By Patsy R. Brumfield/NEMS Daily Journal
OXFORD – Federal prosecutors want nearly $2 million they claim was part of a multi-state scheme to avoid federal cigarette taxes.
Monday, they asked to be granted $1,946,880 in currency converted from two separate business checks from South Carolina.
The forfeiture complaint claims the money came from an alleged scheme by King Mountain Tobacco Co. of Washington state through a confidential informant to a tobacco wholesaler in Georgia.
Cigarette manufacturers are not required to make an extra per-carton payment when they sell their products into a state, like Mississippi or Georgia, which were part of a national tobacco settlement.
The government alleges that this scheme involved “hiding of product” to avoid paying the taxes in South Carolina, which was not part of the national settlement.
The crux of the “diversion scheme,” the government said, involved falsely reporting cigarettes as being received in Mississippi for distribution here, when in reality, they allegedly would be shipped elsewhere to avoid the payment entirely.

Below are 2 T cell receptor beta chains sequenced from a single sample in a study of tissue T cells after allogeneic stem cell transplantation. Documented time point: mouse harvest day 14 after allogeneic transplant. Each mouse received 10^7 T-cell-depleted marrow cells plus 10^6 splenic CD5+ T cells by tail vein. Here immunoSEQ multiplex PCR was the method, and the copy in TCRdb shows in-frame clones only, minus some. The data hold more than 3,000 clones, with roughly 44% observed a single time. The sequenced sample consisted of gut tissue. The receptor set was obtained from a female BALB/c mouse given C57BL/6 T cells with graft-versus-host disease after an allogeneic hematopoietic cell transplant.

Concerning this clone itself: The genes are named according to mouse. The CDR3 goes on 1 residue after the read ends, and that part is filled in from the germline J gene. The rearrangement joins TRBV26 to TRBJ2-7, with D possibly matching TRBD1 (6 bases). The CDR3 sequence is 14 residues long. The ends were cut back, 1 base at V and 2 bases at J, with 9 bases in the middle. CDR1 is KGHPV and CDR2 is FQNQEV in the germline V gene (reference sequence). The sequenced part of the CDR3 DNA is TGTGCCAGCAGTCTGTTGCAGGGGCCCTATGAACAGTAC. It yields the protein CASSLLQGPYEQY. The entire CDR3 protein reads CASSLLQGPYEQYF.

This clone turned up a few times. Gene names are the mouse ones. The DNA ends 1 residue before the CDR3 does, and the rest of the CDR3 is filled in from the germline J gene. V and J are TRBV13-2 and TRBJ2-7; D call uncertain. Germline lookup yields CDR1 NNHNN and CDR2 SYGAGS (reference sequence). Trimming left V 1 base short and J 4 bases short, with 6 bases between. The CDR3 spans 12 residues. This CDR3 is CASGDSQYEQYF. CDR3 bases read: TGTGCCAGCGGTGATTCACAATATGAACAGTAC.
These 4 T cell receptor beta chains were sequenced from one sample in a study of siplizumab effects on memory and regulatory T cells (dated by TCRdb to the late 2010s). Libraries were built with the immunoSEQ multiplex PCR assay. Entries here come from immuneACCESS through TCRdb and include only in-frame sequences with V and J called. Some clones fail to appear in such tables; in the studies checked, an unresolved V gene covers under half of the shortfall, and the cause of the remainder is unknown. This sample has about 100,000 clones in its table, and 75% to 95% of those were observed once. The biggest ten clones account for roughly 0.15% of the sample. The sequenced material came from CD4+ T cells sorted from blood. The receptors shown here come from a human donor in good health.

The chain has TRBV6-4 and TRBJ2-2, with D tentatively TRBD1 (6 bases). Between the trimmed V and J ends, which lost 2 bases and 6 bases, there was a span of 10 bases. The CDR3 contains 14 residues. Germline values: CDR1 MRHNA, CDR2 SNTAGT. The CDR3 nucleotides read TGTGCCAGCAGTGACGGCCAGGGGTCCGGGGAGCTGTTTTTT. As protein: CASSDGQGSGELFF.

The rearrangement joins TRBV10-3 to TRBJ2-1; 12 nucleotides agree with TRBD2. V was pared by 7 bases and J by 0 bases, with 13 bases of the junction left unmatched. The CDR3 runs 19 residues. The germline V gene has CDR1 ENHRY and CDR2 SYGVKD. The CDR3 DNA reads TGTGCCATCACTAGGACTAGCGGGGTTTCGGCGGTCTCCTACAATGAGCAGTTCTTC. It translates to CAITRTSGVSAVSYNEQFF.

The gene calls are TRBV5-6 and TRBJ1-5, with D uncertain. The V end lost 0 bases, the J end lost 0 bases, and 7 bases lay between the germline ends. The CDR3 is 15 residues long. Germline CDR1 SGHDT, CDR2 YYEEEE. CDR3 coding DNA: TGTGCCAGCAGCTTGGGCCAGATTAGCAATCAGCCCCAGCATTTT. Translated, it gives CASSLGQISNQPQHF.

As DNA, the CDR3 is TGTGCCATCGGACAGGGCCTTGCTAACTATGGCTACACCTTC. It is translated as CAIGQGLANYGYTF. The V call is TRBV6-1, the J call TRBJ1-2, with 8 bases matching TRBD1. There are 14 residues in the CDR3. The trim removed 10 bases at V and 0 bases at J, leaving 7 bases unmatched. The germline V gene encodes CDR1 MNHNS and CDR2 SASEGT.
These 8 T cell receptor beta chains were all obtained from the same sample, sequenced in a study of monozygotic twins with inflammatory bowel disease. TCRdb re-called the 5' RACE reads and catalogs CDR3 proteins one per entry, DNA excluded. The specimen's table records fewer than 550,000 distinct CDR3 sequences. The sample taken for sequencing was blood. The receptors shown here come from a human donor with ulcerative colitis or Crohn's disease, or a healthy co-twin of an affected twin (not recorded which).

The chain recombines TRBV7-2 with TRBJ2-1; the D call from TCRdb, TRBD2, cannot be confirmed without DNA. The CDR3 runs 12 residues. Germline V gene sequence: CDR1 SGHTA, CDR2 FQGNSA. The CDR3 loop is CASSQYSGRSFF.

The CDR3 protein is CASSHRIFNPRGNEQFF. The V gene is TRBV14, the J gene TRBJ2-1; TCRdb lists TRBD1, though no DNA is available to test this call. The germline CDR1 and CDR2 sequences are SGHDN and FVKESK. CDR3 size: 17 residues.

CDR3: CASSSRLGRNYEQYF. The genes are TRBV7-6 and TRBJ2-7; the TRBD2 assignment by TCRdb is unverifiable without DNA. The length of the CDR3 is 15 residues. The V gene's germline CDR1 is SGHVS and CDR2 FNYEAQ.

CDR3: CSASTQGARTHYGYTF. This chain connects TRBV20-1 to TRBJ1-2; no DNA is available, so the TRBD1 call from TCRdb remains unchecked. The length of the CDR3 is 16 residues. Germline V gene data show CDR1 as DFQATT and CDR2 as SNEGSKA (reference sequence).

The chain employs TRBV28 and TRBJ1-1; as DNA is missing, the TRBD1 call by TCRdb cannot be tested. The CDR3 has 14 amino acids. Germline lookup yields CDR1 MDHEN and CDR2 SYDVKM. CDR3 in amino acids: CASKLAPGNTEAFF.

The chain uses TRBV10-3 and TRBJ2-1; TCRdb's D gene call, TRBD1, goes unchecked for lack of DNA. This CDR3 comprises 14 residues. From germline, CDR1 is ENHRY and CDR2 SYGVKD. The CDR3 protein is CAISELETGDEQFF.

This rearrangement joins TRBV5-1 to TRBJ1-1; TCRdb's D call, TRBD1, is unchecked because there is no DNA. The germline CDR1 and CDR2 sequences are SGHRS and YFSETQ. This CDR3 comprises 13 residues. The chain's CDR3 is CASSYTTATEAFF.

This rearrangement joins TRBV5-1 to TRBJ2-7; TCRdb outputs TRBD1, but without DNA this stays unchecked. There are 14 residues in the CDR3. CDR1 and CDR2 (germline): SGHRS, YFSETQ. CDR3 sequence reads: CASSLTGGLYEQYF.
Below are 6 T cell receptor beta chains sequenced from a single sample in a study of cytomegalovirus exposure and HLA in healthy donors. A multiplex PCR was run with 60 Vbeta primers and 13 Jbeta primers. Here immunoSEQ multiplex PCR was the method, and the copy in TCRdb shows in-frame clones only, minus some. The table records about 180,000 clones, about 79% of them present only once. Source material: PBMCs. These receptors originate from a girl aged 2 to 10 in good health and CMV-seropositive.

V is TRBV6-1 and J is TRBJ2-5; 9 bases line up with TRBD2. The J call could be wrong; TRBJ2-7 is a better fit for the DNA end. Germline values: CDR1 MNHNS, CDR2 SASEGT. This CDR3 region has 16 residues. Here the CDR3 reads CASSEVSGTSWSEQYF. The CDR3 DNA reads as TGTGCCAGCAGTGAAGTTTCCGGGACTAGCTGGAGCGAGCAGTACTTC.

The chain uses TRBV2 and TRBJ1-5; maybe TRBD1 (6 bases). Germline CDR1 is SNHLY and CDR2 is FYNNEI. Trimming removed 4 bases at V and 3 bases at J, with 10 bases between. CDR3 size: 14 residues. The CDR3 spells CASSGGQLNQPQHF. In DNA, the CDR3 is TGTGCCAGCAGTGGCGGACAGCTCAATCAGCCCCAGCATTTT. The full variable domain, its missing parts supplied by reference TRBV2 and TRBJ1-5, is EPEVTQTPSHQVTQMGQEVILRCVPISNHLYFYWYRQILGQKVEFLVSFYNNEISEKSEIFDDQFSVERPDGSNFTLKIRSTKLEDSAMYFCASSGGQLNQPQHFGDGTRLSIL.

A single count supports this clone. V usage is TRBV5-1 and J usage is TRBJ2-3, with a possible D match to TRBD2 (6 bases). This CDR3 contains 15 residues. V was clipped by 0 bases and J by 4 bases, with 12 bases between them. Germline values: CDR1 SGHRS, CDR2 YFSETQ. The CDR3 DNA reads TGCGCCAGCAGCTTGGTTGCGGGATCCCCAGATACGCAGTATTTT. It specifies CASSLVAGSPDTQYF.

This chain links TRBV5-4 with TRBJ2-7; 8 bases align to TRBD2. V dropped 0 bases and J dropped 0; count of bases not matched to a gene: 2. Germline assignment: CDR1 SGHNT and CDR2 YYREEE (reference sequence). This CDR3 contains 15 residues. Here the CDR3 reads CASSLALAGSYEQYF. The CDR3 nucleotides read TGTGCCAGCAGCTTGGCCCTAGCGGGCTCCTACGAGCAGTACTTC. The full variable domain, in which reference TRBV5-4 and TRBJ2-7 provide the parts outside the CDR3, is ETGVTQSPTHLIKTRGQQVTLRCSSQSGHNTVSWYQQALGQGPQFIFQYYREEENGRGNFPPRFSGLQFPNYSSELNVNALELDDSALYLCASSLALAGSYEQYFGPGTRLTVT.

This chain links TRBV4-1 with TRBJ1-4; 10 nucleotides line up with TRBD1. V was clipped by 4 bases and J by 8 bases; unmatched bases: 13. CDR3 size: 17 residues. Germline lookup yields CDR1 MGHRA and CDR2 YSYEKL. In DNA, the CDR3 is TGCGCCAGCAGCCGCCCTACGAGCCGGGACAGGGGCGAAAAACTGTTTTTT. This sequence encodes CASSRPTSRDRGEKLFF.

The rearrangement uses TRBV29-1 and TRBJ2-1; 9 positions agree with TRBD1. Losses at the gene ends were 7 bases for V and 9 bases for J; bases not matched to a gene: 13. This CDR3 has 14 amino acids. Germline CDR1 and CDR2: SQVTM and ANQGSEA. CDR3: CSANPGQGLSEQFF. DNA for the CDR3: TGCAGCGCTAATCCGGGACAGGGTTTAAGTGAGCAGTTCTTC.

Monday’s forfeiture complaint is at least the second against King Mountain.
In April, the U.S. Attorney’s Office in Northern Mississippi asked for forfeit of $919,924 and 23 vintage vehicles.
In a sworn statement by the FBI, the government claims King Mountain shipped cigarettes or claimed to have shipped them into Guntown and then on to non-settlement states.
No indictments are public for anyone associated with King Mountain, although the FBI said it appears KMT had not paid any federal taxes for loads sold to a South Carolina wholesaler.
King Mountain officials could not be contacted for comment, although on April 20 they declined to do so after reports became public that they were under investigation.
Contact Patsy R. Brumfield at (662) 678-1596 or firstname.lastname@example.org.